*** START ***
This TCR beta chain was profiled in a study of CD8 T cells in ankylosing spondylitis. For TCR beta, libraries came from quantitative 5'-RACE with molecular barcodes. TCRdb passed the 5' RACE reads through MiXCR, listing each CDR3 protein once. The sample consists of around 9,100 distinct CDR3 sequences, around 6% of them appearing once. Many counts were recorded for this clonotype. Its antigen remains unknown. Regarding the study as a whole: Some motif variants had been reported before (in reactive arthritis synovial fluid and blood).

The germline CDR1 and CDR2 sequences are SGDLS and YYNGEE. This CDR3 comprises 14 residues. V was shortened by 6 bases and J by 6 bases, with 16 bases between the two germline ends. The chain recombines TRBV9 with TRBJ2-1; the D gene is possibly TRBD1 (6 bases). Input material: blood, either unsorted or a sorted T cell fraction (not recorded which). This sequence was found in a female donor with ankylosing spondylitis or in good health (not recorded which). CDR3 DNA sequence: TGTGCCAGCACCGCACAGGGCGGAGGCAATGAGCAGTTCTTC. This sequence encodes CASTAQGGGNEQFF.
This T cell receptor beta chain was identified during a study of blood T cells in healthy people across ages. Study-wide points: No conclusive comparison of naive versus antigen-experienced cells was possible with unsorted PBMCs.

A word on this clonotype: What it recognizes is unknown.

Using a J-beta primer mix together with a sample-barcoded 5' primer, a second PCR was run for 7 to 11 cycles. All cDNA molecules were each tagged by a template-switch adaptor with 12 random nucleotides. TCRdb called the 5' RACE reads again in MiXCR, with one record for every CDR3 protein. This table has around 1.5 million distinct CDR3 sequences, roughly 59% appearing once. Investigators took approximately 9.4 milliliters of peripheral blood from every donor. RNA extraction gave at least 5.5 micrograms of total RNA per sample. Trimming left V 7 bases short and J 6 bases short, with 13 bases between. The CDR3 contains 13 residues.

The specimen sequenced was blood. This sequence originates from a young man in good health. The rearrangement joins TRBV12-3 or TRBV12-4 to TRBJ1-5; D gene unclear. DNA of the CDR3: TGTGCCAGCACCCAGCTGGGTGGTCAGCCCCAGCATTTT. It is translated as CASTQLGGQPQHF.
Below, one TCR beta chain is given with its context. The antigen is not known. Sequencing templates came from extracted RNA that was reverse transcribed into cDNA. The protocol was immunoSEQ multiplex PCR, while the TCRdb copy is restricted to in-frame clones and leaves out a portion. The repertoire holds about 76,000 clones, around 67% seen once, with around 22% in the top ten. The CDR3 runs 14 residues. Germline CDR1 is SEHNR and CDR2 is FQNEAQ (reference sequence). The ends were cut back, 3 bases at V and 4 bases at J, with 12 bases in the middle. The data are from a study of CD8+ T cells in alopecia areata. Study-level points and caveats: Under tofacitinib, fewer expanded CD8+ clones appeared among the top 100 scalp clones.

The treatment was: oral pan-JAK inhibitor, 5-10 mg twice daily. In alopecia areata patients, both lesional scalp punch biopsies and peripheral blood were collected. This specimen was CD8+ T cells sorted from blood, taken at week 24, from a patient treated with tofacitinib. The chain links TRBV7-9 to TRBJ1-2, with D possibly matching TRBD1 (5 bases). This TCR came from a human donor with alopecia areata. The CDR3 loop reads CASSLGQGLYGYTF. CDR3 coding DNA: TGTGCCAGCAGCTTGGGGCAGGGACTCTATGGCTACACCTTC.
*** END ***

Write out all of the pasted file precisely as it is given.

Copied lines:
This TCR beta chain was profiled in a study of CD8 T cells in ankylosing spondylitis. For TCR beta, libraries came from quantitative 5'-RACE with molecular barcodes. TCRdb passed the 5' RACE reads through MiXCR, listing each CDR3 protein once. The sample consists of around 9,100 distinct CDR3 sequences, around 6% of them appearing once. Many counts were recorded for this clonotype. Its antigen remains unknown. Regarding the study as a whole: Some motif variants had been reported before (in reactive arthritis synovial fluid and blood).

The germline CDR1 and CDR2 sequences are SGDLS and YYNGEE. This CDR3 comprises 14 residues. V was shortened by 6 bases and J by 6 bases, with 16 bases between the two germline ends. The chain recombines TRBV9 with TRBJ2-1; the D gene is possibly TRBD1 (6 bases). Input material: blood, either unsorted or a sorted T cell fraction (not recorded which). This sequence was found in a female donor with ankylosing spondylitis or in good health (not recorded which). CDR3 DNA sequence: TGTGCCAGCACCGCACAGGGCGGAGGCAATGAGCAGTTCTTC. This sequence encodes CASTAQGGGNEQFF.
This T cell receptor beta chain was identified during a study of blood T cells in healthy people across ages. Study-wide points: No conclusive comparison of naive versus antigen-experienced cells was possible with unsorted PBMCs.

A word on this clonotype: What it recognizes is unknown.

Using a J-beta primer mix together with a sample-barcoded 5' primer, a second PCR was run for 7 to 11 cycles. All cDNA molecules were each tagged by a template-switch adaptor with 12 random nucleotides. TCRdb called the 5' RACE reads again in MiXCR, with one record for every CDR3 protein. This table has around 1.5 million distinct CDR3 sequences, roughly 59% appearing once. Investigators took approximately 9.4 milliliters of peripheral blood from every donor. RNA extraction gave at least 5.5 micrograms of total RNA per sample. Trimming left V 7 bases short and J 6 bases short, with 13 bases between. The CDR3 contains 13 residues.

The specimen sequenced was blood. This sequence originates from a young man in good health. The rearrangement joins TRBV12-3 or TRBV12-4 to TRBJ1-5; D gene unclear. DNA of the CDR3: TGTGCCAGCACCCAGCTGGGTGGTCAGCCCCAGCATTTT. It is translated as CASTQLGGQPQHF.
Below, one TCR beta chain is given with its context. The antigen is not known. Sequencing templates came from extracted RNA that was reverse transcribed into cDNA. The protocol was immunoSEQ multiplex PCR, while the TCRdb copy is restricted to in-frame clones and leaves out a portion. The repertoire holds about 76,000 clones, around 67% seen once, with around 22% in the top ten. The CDR3 runs 14 residues. Germline CDR1 is SEHNR and CDR2 is FQNEAQ (reference sequence). The ends were cut back, 3 bases at V and 4 bases at J, with 12 bases in the middle. The data are from a study of CD8+ T cells in alopecia areata. Study-level points and caveats: Under tofacitinib, fewer expanded CD8+ clones appeared among the top 100 scalp clones.

The treatment was: oral pan-JAK inhibitor, 5-10 mg twice daily. In alopecia areata patients, both lesional scalp punch biopsies and peripheral blood were collected. This specimen was CD8+ T cells sorted from blood, taken at week 24, from a patient treated with tofacitinib. The chain links TRBV7-9 to TRBJ1-2, with D possibly matching TRBD1 (5 bases). This TCR came from a human donor with alopecia areata. The CDR3 loop reads CASSLGQGLYGYTF. CDR3 coding DNA: TGTGCCAGCAGCTTGGGGCAGGGACTCTATGGCTACACCTTC.